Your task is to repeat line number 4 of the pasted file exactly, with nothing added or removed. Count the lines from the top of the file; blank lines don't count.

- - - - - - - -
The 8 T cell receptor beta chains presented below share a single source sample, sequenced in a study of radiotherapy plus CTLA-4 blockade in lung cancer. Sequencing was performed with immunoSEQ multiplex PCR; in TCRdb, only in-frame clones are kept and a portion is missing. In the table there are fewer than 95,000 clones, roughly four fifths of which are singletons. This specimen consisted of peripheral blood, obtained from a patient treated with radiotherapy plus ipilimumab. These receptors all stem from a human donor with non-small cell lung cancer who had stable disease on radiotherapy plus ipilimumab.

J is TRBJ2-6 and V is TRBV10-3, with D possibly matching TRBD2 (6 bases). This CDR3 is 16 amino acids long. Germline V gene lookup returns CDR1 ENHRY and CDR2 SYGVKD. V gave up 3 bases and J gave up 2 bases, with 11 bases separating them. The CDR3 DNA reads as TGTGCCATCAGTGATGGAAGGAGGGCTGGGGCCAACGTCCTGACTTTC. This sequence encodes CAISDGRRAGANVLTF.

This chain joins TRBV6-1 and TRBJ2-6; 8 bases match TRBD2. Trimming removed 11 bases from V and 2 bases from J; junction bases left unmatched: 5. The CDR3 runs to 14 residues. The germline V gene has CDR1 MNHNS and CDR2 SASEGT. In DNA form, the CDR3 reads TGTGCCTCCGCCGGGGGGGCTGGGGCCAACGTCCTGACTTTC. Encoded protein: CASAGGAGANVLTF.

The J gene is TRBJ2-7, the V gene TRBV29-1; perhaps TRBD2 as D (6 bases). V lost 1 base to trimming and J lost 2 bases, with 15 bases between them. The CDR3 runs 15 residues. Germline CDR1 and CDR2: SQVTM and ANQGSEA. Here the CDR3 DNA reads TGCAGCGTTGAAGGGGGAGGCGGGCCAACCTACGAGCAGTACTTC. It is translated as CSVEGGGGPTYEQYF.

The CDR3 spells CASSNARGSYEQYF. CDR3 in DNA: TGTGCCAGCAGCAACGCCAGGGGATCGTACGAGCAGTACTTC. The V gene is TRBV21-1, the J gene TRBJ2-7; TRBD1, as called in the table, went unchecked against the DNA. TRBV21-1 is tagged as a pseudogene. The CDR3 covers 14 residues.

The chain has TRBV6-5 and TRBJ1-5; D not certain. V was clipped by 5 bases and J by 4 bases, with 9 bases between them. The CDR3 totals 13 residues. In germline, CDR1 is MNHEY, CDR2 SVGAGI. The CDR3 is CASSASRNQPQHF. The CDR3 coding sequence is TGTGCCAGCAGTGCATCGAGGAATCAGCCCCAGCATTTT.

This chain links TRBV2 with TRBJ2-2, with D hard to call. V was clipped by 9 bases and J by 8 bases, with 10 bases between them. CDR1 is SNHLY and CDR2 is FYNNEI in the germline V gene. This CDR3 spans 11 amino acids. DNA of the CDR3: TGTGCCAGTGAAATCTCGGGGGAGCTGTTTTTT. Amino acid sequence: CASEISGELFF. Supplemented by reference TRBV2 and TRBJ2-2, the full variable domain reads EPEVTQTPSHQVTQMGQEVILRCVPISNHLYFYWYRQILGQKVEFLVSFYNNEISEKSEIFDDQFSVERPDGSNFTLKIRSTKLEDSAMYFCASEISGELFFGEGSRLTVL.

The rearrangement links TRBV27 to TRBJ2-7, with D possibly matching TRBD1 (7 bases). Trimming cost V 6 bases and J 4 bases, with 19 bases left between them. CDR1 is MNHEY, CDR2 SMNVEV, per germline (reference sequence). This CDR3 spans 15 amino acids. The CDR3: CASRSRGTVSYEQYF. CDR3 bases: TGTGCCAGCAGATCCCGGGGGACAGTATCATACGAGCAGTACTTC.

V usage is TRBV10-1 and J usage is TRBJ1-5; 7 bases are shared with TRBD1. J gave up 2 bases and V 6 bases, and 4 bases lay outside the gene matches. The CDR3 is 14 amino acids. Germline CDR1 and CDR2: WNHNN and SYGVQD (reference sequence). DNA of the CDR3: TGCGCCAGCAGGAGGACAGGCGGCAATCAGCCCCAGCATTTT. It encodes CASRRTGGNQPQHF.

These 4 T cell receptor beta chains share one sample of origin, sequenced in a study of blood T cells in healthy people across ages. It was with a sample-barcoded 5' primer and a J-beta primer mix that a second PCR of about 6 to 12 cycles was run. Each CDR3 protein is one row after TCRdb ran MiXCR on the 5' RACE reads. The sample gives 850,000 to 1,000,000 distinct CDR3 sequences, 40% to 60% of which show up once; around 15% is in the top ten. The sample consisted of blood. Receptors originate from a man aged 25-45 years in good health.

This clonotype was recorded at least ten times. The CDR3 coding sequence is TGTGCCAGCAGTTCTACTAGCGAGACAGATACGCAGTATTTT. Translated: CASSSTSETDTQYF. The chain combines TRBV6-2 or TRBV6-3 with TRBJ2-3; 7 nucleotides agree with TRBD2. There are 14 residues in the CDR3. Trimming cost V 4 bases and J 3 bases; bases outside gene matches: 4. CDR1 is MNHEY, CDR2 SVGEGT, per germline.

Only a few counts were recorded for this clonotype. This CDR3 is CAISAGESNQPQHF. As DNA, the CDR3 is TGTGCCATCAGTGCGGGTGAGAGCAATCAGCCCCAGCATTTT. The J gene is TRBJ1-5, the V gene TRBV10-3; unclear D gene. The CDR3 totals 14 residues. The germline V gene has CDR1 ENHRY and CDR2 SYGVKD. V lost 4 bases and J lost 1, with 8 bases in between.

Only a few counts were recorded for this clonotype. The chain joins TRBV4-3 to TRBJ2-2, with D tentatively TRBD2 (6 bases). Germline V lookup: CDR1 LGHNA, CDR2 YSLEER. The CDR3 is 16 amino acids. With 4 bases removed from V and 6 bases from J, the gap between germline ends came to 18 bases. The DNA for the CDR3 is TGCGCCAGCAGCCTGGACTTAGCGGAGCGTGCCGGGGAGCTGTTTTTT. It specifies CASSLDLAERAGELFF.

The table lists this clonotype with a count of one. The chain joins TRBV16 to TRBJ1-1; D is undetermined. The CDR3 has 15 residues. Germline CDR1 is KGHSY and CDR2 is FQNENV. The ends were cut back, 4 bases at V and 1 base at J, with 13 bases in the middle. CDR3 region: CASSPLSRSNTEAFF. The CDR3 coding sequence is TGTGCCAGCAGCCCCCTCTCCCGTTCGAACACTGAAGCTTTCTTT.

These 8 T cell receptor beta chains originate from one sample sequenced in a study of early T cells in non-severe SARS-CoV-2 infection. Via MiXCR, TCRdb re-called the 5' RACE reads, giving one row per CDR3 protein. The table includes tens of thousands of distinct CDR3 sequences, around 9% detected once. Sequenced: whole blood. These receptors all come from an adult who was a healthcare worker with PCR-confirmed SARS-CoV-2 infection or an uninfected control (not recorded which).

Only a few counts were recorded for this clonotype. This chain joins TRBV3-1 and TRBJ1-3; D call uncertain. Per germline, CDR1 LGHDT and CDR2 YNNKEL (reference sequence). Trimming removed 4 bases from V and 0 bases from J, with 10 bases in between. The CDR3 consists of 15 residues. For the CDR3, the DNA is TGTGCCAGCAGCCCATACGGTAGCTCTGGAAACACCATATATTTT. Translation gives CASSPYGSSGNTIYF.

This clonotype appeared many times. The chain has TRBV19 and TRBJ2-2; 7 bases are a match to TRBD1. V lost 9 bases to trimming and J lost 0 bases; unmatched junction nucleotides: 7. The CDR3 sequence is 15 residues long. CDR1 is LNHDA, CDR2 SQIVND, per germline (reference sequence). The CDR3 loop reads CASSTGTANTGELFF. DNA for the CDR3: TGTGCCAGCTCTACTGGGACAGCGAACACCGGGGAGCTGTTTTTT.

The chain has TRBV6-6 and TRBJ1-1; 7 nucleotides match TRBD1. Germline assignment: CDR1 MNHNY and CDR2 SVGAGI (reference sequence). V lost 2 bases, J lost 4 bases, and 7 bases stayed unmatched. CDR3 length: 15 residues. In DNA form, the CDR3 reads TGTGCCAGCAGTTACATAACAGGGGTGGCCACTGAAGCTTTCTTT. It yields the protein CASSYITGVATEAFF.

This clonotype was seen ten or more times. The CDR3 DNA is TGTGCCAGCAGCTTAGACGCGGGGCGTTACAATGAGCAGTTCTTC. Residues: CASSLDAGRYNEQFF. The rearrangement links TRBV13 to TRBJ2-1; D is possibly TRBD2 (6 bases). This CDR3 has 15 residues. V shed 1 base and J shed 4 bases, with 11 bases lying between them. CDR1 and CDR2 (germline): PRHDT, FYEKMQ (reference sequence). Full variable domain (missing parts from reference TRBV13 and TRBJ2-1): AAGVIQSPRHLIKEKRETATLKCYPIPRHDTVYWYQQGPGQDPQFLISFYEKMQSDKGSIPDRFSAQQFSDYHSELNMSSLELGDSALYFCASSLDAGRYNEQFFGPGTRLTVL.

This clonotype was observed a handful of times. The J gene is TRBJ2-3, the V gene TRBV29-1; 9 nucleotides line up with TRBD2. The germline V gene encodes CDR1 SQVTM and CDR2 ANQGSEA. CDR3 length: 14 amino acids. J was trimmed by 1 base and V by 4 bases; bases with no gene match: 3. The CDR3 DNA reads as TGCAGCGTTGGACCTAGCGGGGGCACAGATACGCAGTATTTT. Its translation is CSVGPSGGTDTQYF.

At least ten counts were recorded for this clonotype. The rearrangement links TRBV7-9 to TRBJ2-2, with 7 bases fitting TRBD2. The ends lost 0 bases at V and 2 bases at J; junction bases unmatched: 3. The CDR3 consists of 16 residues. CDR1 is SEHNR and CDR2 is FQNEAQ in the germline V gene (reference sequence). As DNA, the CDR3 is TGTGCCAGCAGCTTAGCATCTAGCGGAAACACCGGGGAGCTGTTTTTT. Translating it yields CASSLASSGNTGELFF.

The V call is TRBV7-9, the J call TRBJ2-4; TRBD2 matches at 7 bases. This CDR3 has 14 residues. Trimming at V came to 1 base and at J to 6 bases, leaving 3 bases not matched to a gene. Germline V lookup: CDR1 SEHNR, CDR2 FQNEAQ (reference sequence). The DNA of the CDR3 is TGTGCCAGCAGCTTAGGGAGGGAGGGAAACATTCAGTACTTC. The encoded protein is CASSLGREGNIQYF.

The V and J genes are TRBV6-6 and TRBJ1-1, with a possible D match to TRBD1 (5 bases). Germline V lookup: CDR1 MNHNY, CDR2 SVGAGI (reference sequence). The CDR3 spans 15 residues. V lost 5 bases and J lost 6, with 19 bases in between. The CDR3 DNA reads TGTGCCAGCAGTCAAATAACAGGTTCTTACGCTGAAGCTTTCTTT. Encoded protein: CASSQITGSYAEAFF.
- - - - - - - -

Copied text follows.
The J gene is TRBJ2-7, the V gene TRBV29-1; perhaps TRBD2 as D (6 bases). V lost 1 base to trimming and J lost 2 bases, with 15 bases between them. The CDR3 runs 15 residues. Germline CDR1 and CDR2: SQVTM and ANQGSEA. Here the CDR3 DNA reads TGCAGCGTTGAAGGGGGAGGCGGGCCAACCTACGAGCAGTACTTC. It is translated as CSVEGGGGPTYEQYF.